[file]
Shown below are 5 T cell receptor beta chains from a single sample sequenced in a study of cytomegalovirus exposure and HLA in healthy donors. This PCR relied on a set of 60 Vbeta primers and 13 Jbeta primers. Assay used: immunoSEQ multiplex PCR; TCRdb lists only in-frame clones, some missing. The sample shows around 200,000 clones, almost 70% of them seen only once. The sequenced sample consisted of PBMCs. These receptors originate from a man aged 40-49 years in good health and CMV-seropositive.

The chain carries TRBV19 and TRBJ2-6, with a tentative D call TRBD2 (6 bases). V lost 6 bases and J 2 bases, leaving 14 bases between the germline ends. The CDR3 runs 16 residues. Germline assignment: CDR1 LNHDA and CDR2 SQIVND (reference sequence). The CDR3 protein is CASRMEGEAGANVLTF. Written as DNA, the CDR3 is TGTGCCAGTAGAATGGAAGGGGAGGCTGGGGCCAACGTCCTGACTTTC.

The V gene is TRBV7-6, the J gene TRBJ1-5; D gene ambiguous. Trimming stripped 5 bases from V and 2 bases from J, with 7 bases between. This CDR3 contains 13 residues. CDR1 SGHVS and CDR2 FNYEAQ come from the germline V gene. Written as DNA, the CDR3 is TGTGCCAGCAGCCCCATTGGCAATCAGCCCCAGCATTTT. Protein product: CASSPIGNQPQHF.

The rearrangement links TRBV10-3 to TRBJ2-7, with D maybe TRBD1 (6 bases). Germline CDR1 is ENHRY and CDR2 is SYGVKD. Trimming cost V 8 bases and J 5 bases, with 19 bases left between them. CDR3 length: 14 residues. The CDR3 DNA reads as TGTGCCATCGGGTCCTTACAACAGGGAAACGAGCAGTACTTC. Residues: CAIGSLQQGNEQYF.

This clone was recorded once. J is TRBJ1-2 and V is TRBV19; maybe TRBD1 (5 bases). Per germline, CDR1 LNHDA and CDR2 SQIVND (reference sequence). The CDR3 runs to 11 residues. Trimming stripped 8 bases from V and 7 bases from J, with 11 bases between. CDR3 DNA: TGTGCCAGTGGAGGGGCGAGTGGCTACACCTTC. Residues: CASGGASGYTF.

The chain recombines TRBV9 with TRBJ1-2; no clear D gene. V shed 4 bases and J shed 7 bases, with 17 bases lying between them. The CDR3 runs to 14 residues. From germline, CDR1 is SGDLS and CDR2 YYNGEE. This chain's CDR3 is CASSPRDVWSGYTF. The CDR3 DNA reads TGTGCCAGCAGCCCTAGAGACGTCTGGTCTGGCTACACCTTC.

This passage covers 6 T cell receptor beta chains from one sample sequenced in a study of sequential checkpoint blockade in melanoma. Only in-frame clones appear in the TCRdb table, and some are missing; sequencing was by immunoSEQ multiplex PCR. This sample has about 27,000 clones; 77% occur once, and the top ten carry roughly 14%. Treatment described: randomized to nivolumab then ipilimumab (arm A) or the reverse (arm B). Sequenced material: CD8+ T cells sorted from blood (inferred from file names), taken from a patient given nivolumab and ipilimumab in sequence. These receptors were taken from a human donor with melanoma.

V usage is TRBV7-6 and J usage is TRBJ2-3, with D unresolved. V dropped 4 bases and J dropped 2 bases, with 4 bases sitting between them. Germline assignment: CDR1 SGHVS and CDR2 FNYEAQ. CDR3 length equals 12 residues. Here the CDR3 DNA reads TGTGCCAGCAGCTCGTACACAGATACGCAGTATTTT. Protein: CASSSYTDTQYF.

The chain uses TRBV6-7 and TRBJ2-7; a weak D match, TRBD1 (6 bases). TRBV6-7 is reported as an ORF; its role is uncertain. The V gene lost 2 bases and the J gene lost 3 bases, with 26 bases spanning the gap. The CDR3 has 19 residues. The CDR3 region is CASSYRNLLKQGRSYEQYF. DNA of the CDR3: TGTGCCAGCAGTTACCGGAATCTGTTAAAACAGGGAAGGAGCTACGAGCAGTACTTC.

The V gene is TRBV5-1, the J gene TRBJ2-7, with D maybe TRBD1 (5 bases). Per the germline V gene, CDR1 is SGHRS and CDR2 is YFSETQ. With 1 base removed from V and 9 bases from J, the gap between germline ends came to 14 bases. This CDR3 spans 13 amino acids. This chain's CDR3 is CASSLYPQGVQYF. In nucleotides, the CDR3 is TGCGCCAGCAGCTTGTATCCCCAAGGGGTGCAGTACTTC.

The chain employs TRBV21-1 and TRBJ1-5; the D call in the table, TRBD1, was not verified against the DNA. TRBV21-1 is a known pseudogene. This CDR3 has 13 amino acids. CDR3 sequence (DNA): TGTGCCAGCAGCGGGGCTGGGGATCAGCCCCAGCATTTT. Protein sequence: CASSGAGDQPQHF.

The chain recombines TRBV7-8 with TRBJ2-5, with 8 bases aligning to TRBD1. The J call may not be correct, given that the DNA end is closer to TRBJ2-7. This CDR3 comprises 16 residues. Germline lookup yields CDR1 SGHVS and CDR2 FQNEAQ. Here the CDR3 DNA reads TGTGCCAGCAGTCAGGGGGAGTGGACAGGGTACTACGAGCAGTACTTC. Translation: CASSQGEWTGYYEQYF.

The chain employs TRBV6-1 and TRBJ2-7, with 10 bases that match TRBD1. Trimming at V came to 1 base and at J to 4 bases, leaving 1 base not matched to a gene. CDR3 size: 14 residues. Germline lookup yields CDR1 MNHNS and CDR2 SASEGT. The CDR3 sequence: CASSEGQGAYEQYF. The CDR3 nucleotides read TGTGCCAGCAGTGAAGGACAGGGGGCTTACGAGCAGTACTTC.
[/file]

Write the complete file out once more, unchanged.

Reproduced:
Shown below are 5 T cell receptor beta chains from a single sample sequenced in a study of cytomegalovirus exposure and HLA in healthy donors. This PCR relied on a set of 60 Vbeta primers and 13 Jbeta primers. Assay used: immunoSEQ multiplex PCR; TCRdb lists only in-frame clones, some missing. The sample shows around 200,000 clones, almost 70% of them seen only once. The sequenced sample consisted of PBMCs. These receptors originate from a man aged 40-49 years in good health and CMV-seropositive.

The chain carries TRBV19 and TRBJ2-6, with a tentative D call TRBD2 (6 bases). V lost 6 bases and J 2 bases, leaving 14 bases between the germline ends. The CDR3 runs 16 residues. Germline assignment: CDR1 LNHDA and CDR2 SQIVND (reference sequence). The CDR3 protein is CASRMEGEAGANVLTF. Written as DNA, the CDR3 is TGTGCCAGTAGAATGGAAGGGGAGGCTGGGGCCAACGTCCTGACTTTC.

The V gene is TRBV7-6, the J gene TRBJ1-5; D gene ambiguous. Trimming stripped 5 bases from V and 2 bases from J, with 7 bases between. This CDR3 contains 13 residues. CDR1 SGHVS and CDR2 FNYEAQ come from the germline V gene. Written as DNA, the CDR3 is TGTGCCAGCAGCCCCATTGGCAATCAGCCCCAGCATTTT. Protein product: CASSPIGNQPQHF.

The rearrangement links TRBV10-3 to TRBJ2-7, with D maybe TRBD1 (6 bases). Germline CDR1 is ENHRY and CDR2 is SYGVKD. Trimming cost V 8 bases and J 5 bases, with 19 bases left between them. CDR3 length: 14 residues. The CDR3 DNA reads as TGTGCCATCGGGTCCTTACAACAGGGAAACGAGCAGTACTTC. Residues: CAIGSLQQGNEQYF.

This clone was recorded once. J is TRBJ1-2 and V is TRBV19; maybe TRBD1 (5 bases). Per germline, CDR1 LNHDA and CDR2 SQIVND (reference sequence). The CDR3 runs to 11 residues. Trimming stripped 8 bases from V and 7 bases from J, with 11 bases between. CDR3 DNA: TGTGCCAGTGGAGGGGCGAGTGGCTACACCTTC. Residues: CASGGASGYTF.

The chain recombines TRBV9 with TRBJ1-2; no clear D gene. V shed 4 bases and J shed 7 bases, with 17 bases lying between them. The CDR3 runs to 14 residues. From germline, CDR1 is SGDLS and CDR2 YYNGEE. This chain's CDR3 is CASSPRDVWSGYTF. The CDR3 DNA reads TGTGCCAGCAGCCCTAGAGACGTCTGGTCTGGCTACACCTTC.

This passage covers 6 T cell receptor beta chains from one sample sequenced in a study of sequential checkpoint blockade in melanoma. Only in-frame clones appear in the TCRdb table, and some are missing; sequencing was by immunoSEQ multiplex PCR. This sample has about 27,000 clones; 77% occur once, and the top ten carry roughly 14%. Treatment described: randomized to nivolumab then ipilimumab (arm A) or the reverse (arm B). Sequenced material: CD8+ T cells sorted from blood (inferred from file names), taken from a patient given nivolumab and ipilimumab in sequence. These receptors were taken from a human donor with melanoma.

V usage is TRBV7-6 and J usage is TRBJ2-3, with D unresolved. V dropped 4 bases and J dropped 2 bases, with 4 bases sitting between them. Germline assignment: CDR1 SGHVS and CDR2 FNYEAQ. CDR3 length equals 12 residues. Here the CDR3 DNA reads TGTGCCAGCAGCTCGTACACAGATACGCAGTATTTT. Protein: CASSSYTDTQYF.

The chain uses TRBV6-7 and TRBJ2-7; a weak D match, TRBD1 (6 bases). TRBV6-7 is reported as an ORF; its role is uncertain. The V gene lost 2 bases and the J gene lost 3 bases, with 26 bases spanning the gap. The CDR3 has 19 residues. The CDR3 region is CASSYRNLLKQGRSYEQYF. DNA of the CDR3: TGTGCCAGCAGTTACCGGAATCTGTTAAAACAGGGAAGGAGCTACGAGCAGTACTTC.

The V gene is TRBV5-1, the J gene TRBJ2-7, with D maybe TRBD1 (5 bases). Per the germline V gene, CDR1 is SGHRS and CDR2 is YFSETQ. With 1 base removed from V and 9 bases from J, the gap between germline ends came to 14 bases. This CDR3 spans 13 amino acids. This chain's CDR3 is CASSLYPQGVQYF. In nucleotides, the CDR3 is TGCGCCAGCAGCTTGTATCCCCAAGGGGTGCAGTACTTC.

The chain employs TRBV21-1 and TRBJ1-5; the D call in the table, TRBD1, was not verified against the DNA. TRBV21-1 is a known pseudogene. This CDR3 has 13 amino acids. CDR3 sequence (DNA): TGTGCCAGCAGCGGGGCTGGGGATCAGCCCCAGCATTTT. Protein sequence: CASSGAGDQPQHF.

The chain recombines TRBV7-8 with TRBJ2-5, with 8 bases aligning to TRBD1. The J call may not be correct, given that the DNA end is closer to TRBJ2-7. This CDR3 comprises 16 residues. Germline lookup yields CDR1 SGHVS and CDR2 FQNEAQ. Here the CDR3 DNA reads TGTGCCAGCAGTCAGGGGGAGTGGACAGGGTACTACGAGCAGTACTTC. Translation: CASSQGEWTGYYEQYF.

The chain employs TRBV6-1 and TRBJ2-7, with 10 bases that match TRBD1. Trimming at V came to 1 base and at J to 4 bases, leaving 1 base not matched to a gene. CDR3 size: 14 residues. Germline lookup yields CDR1 MNHNS and CDR2 SASEGT. The CDR3 sequence: CASSEGQGAYEQYF. The CDR3 nucleotides read TGTGCCAGCAGTGAAGGACAGGGGGCTTACGAGCAGTACTTC.